The Power to Pray and the Intervention of the Executive

 The High Court in Britain recently ruled that a local council had no lawful power to pray at the start of meetings.

The issue arose after the National Secular Society took legal action to challenge the tradition.

The judge ruled that the Local Government Act 1972 did not give the council the power to hold prayers as part of a formal meeting.


The move gave rise to consternation on the part of many who saw it as an attempt to marginalize Christianity.


But Eric Pickles, the Communities Secretary, has intervened by signing an order giving local councils a “general power of competence”.

What the Communities Secretary has actually done is to  fast track an existing  piece of legislation, The Localism Act, a section of which gives local councils the above-stated “general power of competence”, meaning  “the legal capacity to do anything that an individual can do that is not specifically prohibited”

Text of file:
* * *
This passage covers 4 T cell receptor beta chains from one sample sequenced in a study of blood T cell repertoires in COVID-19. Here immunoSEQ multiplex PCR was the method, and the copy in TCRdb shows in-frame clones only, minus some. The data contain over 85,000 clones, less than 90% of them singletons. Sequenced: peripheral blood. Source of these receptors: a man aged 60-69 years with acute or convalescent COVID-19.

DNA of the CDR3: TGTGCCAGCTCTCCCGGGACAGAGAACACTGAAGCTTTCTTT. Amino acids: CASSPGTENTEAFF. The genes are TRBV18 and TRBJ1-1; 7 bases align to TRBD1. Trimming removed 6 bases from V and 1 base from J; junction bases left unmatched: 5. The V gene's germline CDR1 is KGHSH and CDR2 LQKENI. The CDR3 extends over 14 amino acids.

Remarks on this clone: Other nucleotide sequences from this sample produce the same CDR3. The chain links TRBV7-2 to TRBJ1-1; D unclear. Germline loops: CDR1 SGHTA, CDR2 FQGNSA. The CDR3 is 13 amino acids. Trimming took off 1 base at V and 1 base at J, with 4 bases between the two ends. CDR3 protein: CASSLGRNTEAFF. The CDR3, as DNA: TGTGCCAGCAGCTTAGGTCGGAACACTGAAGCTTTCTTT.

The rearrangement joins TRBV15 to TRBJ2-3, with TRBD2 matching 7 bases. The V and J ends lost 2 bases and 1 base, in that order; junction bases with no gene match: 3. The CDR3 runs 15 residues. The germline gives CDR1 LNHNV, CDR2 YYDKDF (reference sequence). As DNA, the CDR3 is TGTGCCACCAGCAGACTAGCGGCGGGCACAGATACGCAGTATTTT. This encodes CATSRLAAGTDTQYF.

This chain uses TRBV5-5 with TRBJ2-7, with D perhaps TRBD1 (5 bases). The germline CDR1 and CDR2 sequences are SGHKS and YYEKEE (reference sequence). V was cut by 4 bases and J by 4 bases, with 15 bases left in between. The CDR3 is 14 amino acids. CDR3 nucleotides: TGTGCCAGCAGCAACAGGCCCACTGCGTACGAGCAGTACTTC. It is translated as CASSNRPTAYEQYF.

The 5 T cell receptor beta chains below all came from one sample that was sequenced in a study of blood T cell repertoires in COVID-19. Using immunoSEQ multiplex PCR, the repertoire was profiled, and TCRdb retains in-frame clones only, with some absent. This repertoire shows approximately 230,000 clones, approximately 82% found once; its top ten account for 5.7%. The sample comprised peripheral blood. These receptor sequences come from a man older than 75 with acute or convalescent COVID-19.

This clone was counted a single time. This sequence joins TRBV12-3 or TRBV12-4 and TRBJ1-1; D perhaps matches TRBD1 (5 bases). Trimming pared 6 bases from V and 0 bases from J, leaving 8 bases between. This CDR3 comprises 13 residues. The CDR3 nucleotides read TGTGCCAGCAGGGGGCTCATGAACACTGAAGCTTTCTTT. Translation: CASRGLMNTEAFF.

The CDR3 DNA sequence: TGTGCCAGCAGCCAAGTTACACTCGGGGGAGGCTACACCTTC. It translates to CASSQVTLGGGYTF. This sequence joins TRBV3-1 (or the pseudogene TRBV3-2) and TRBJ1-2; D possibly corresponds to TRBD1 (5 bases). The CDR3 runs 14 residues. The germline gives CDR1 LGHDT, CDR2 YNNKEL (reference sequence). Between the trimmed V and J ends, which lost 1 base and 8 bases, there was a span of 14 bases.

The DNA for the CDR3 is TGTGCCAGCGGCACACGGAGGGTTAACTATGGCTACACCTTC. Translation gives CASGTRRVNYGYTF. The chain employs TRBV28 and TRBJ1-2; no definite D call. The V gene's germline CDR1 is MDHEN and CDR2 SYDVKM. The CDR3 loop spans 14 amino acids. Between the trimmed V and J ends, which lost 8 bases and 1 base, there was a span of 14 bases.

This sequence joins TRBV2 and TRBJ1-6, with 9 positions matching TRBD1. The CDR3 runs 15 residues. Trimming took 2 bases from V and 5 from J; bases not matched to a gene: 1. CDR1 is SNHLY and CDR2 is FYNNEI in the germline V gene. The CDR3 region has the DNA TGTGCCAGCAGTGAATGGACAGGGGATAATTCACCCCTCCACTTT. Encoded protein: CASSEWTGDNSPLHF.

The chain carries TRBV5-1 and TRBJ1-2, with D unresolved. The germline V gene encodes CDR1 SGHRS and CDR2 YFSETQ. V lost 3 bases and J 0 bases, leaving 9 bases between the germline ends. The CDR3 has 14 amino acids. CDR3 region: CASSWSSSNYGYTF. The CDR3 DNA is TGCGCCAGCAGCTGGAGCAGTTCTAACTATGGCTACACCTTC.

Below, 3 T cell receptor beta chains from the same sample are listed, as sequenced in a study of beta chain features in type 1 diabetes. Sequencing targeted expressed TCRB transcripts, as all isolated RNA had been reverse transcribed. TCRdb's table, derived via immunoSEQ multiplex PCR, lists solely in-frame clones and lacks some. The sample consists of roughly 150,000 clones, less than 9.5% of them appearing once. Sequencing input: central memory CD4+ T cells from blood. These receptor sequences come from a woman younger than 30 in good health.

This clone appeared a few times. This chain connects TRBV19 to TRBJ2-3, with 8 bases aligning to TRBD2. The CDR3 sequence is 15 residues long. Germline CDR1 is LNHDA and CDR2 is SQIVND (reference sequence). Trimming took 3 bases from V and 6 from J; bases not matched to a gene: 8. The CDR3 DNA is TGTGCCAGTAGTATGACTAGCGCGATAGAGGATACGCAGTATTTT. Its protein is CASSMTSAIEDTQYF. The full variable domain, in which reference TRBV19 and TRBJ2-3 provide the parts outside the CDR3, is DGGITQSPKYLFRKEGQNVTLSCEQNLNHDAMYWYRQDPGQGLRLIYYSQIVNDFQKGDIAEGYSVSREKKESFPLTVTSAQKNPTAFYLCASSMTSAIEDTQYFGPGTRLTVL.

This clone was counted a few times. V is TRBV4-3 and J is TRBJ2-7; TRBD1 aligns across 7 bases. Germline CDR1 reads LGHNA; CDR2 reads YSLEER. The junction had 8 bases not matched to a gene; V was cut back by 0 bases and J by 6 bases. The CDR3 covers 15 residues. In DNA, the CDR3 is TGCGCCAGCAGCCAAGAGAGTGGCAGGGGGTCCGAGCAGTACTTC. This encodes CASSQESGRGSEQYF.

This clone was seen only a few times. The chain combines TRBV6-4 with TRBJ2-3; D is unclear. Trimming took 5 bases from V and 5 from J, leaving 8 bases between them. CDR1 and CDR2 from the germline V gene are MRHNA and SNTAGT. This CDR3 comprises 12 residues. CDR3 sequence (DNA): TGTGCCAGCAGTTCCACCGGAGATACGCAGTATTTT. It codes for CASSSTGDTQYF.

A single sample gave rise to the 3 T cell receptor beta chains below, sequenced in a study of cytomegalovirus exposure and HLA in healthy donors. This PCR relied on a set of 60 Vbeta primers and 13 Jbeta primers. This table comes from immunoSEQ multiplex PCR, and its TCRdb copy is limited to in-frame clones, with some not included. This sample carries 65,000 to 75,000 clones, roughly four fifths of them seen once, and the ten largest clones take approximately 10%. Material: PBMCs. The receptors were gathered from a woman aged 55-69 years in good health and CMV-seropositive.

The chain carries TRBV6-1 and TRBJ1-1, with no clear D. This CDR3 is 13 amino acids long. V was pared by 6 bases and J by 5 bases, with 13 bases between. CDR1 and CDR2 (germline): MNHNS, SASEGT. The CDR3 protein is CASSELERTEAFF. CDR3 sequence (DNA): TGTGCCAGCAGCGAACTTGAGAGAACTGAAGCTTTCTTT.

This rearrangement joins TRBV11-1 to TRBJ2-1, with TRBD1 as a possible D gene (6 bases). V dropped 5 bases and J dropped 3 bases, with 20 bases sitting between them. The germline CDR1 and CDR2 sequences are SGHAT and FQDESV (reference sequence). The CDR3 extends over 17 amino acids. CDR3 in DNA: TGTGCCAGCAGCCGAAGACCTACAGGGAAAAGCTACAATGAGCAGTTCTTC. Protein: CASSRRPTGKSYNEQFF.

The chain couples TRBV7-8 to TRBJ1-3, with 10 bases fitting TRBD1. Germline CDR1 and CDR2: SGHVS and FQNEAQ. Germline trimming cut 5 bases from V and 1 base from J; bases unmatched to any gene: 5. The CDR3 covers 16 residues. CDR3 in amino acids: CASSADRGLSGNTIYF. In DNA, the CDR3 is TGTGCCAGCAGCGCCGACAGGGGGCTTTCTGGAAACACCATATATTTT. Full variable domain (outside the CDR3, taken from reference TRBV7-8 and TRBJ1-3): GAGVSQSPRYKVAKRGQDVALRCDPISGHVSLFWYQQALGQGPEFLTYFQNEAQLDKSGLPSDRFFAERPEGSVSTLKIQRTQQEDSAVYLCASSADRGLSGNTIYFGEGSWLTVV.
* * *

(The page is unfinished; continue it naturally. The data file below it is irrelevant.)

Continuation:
The Communities Secretary says he has “effectively reversed” the court ruling.


Whereas the issue itself, and the reactions to it, are interesting in and of themselves, what interests me even more is the speed with which a member of the Executive moved to reverse a Court Ruling that was not believed (by him at least) to be in the national interest. The fact is, sometimes court rulings cause problems and can steer a society in the wrong direction.

Sometimes it is simply that the law itself is unclear. Sometimes it’s the way in which statute and case law are interpreted. In my view, one such wrong decision was Wills & Wills.

In any event, that’s when Parliamentary intervention is necessary. In such cases, it should be quick and decisive. Much like Mr. Pickles’ action in this case.


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